Well, Girl: we are not bodies seeking god. We are perfect spirits, one with God. There are no rules for the body, only hindrances created by the body on the spirit… to the detriment of the soul. Because the soul only seeks to be in alignment with truth, freedom, joy, peace, and abundance. On earth as it is in heaven. That perfect spirit knows what the body needs. Live to hear it, and you will never go hungry again. Also, you can have some cake… Oh, and a shame-free, lose-your-shoes sex life.

Rest, Girl: What if Wow! Change your mind, change everything. This is freedom food. You only get more free.  Not from without… from within.

90 Days Stress-Free: Renovating the House that Worry Built: I am an artist. My life is my creation. I must constantly ask myself: Am I thinking? Creating? Or receiving? Those quality questions will always serve me.

Five Minutes on Charles Street: (my first fiction novel) No great story can go uncreated. The idea is pure energy. And I am its conduit.

The Digital Peace Pact: There are only two choices dictating any behavior, love or fear. When the mind is clear – when it recognizes the choice; my home is scream-free. We are not victims of technology.  We are creators of love and life abundant.

In Lieu of Eating: Oh… friend. I love this book. This is my second fiction novel, and I have learned so much about myself, my humor, and my hauntings. It is a wild ride.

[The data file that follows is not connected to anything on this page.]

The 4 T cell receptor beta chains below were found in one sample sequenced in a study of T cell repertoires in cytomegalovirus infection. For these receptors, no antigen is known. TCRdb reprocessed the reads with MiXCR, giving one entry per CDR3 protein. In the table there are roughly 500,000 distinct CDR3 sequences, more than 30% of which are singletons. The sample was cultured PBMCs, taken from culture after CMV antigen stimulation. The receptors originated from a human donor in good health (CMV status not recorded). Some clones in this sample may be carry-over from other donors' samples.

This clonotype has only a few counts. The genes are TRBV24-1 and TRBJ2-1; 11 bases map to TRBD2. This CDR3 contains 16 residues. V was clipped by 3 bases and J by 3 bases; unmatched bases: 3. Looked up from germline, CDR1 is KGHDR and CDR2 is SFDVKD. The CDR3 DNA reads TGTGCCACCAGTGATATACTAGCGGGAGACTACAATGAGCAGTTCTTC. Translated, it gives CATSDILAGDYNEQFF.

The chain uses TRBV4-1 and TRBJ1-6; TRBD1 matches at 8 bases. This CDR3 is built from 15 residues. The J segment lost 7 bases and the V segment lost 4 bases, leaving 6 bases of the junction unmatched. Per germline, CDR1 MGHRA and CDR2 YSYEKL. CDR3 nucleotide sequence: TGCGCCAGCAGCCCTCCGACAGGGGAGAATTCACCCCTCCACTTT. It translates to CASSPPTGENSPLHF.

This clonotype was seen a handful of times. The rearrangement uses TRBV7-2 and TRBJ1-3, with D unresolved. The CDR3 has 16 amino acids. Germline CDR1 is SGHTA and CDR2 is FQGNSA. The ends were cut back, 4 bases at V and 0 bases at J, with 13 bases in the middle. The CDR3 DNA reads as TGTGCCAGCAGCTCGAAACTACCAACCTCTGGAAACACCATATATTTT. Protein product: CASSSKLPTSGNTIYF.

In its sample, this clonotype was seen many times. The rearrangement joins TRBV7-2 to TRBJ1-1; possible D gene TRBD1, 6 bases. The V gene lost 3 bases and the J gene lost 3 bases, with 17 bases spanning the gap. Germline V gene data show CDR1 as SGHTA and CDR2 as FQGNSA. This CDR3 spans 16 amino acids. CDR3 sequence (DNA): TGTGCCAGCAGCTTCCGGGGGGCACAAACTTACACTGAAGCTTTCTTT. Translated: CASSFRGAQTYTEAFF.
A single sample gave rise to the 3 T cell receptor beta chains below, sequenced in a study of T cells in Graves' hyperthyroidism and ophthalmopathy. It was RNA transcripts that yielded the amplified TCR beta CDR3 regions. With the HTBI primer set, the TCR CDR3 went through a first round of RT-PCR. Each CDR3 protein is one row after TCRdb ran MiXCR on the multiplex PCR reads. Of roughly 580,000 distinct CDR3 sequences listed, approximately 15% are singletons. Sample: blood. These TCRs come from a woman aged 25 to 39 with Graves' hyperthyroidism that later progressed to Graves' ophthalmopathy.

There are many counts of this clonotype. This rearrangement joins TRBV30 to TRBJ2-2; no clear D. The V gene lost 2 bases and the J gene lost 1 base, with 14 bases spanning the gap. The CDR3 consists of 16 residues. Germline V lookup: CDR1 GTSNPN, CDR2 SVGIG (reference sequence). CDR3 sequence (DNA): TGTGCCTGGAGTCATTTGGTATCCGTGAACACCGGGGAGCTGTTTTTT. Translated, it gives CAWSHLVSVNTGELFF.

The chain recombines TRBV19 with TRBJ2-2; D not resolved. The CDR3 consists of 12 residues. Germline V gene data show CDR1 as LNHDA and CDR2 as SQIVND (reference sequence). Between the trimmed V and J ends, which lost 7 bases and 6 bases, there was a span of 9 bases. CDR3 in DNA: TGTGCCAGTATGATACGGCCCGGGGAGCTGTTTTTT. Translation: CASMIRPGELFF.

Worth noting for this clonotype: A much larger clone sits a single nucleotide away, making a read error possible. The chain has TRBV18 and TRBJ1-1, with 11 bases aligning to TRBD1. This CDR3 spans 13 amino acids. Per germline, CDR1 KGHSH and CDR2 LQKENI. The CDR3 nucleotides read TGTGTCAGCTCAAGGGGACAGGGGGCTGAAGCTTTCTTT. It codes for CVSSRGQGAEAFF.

Imagine what you might encounter when you write and journal FOR YOURSELF. Of course, I want my books to be read. But as a human, a woman? I want humanity to wake up, grounded firmly in the power of who each of us is.

That said, I only began this journey as a writer seven years ago. And maybe some of the stuff I used to say was important, but I would rather say those things again now, as I am now than continue to be questioned about who I was then. Maybe that is the drawback of realness. However,  I choose to see it only as a blessing.

There is no cap on the greatness of our abilities or the abundance that blooms from our gifts. Our children are as unique and fantastic as we believe they are. And there is no greater power than truly believing in that totality – which is love.

It has no cap. No beginning, no end.

This space might be a bit different now.  But remember, it is not a real place.  My words are housed here, but I am off doing something else. My opinions only effect you if they cause a friction in your physical body.  If they do, stop and ask yourself why.  Resolve it for you by writing it out.  It is important in our digital world to recognize this.  Once we start really noticing what is going on, we can take thoughts captive and assign appropriate feelings and actions to situations.

Also, I do not want to continue looking back, trying to explain myself to the internet. This is not church.  It’s just a girl’s recorded thoughts.  You needn’t follow me or pledge any allegiances.  Frankly, our little angel baby heart-heads have our allegiance receptors so crisscrossed, the last thing I would ask of you is to commit to more than “Hey, Sis.”

What’s up? I’m so glad you stopped by.

If you’d like to stick around, feel free.  I gotta get in the ocean.

Aloha and Jesus will be all over you! Love, J